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Former President Donald Trump goes on peculiar rant about EVs at rally

According to a survey of over 8,000 adults by Consumer Reports, 36% either plan to lease or buy an electric vehicle or are seriously considering doing so.

At a campaign rally on September 3, 2022, in Wilkes-Barre, Pennsylvania, former President Donald Trump made various negative claims and remarks about electric vehicles (EVs). His statements come at odds with the support he showed for EVs in 2020 while campaigning for re-election. These comments come at a time when EVs are growing in popularity across the country. 

“Let’s get rid of this stuff…”

While discussing gas prices during his term, Trump shifted to discussing electric cars directly: 

“….And we weren’t talking about going to all-electric cars, which are twice as expensive.”

Trump then continued by telling a story about a friend that purchased an electric car and took the vehicle from Kentucky to Washington. 

He went on to say:

“A friend of mine wanted to do something for the environment, he went out and bought an electric car. And he made a certain trip, I won’t say from where, Kentucky, and he is a good person, he wants to do what’s well, and now he understands, hey, not so good.”

He said the friend told him they only drove for two hours before they had to charge the vehicle and spent more time charging it than driving it.

These comments from Trump are in direct opposition to his remarks about electric cars in 2020. During a presidential debate with Joe Biden, Trump remarked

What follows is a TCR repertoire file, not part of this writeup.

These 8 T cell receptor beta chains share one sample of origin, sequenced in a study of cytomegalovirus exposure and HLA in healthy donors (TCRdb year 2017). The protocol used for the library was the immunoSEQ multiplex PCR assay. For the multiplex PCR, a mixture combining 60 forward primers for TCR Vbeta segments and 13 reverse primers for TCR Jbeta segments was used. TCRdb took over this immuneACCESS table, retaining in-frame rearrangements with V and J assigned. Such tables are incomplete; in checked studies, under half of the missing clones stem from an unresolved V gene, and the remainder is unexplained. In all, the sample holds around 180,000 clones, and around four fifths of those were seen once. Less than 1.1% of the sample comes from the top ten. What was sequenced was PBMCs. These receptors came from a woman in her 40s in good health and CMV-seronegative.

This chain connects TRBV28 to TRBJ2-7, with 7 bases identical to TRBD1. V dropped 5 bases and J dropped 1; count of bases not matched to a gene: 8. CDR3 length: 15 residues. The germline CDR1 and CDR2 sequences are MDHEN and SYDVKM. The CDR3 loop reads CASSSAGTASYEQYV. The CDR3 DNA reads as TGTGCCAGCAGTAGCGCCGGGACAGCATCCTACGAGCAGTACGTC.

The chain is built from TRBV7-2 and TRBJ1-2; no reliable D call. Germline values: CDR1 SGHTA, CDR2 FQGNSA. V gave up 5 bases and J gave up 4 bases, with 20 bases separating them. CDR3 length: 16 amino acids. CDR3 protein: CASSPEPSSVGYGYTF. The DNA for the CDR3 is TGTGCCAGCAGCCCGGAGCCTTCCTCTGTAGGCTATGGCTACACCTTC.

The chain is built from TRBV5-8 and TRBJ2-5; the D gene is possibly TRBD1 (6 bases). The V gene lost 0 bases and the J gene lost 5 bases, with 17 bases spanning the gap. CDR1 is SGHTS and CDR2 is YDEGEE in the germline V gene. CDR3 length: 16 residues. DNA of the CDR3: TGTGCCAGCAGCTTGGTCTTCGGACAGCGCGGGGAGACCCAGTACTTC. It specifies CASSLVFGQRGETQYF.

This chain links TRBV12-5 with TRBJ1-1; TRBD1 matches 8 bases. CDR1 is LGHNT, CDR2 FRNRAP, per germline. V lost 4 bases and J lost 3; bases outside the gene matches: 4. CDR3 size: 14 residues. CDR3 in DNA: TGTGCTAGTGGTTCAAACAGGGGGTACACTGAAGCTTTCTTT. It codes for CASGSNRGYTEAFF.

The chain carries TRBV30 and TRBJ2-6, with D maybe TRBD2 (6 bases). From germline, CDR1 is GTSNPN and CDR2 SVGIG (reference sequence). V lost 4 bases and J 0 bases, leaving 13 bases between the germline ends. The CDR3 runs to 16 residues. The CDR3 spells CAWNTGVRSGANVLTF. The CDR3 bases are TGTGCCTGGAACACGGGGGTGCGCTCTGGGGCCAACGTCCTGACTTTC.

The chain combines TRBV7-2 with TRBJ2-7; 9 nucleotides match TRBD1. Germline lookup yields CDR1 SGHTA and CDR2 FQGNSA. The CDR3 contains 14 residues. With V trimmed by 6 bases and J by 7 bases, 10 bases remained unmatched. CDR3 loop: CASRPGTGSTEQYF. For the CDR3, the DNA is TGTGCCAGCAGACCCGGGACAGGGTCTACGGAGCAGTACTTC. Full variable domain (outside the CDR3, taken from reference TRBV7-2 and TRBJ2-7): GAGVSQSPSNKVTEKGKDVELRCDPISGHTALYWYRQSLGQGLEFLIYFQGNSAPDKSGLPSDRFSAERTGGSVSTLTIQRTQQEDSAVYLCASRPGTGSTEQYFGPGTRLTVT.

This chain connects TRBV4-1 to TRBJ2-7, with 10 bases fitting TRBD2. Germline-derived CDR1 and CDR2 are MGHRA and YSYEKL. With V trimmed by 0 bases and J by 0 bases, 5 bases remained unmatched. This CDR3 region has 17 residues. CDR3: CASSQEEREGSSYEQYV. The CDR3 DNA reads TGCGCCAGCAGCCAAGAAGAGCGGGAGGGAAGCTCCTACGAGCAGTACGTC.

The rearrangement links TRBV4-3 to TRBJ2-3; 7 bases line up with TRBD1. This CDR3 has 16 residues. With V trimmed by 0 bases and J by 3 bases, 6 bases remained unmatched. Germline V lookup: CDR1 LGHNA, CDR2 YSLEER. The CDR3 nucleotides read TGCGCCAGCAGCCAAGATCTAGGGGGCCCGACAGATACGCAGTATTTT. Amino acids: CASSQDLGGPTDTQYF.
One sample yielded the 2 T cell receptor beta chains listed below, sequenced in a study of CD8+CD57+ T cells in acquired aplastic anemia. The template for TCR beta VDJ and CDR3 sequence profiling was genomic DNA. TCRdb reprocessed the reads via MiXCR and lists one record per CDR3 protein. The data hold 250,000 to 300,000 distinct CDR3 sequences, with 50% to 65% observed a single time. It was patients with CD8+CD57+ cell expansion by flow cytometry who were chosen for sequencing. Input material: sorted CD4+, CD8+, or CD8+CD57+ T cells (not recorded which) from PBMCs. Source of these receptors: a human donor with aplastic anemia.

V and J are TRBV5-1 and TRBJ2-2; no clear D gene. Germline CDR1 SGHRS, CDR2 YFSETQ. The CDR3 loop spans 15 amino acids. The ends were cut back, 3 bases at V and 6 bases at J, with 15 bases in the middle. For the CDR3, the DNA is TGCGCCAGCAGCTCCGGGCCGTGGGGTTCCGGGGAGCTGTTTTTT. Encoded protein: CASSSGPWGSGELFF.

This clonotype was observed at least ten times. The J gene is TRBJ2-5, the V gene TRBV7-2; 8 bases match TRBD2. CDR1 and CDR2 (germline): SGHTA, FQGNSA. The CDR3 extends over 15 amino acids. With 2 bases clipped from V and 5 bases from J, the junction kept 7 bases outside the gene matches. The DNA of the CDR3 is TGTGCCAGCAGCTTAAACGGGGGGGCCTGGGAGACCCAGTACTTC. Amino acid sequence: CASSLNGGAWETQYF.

“I’m OK with electric cars, too. I’m all for electric cars. I’ve given big incentives for electric cars. What they’ve done in California is just crazy.”

What impact could these remarks have on consumers?

Some of Trump’s remarks could not be directly proven. For example, even though many electric cars can be expensive, on average, they are not twice as expensive as traditionally-powered cars. 

According to Kelley Blue Book, the average new car price in July 2022 was over $48,000, while the average cost for a new electric vehicle is over 64,000 as of spring 2022.  

However, while these statements are not accurate now, they could turn some customers off from electric vehicles, especially if they are new to the concept. 

The negatives of EVs might still outweigh the positives for some

While electric cars have many benefits, some negative aspects still need to be addressed. For example, disadvantages like expensive batteries and limited numbers of charging stations may still put some individuals off from exploring electric cars. 

According to a survey of over 8,000 adults by Consumer Reports, 36% either plan to lease or buy an electric vehicle or are seriously considering doing so. But, if the remarks made during this rally greatly influenced some consumers, then it could soften some perceptions — depending on their political leanings. 

Yet, if policies promoting electric cars and new advances in technology that bring down their prices continue, it’s highly likely that consumer sentiment for electric vehicles could continue to rise. EV sales rose 76% in the first quarter of this year compared to last year. So, positive sentiments toward EVs are turning into action for many. 

If state and local governments continue to address some of the barriers to entry for consumers interested in EVs, then sentiment will likely continue to rise, despite President Trump’s remarks.


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Chanell Turner
Chanell Turner
Investigative Journalist for CBT News

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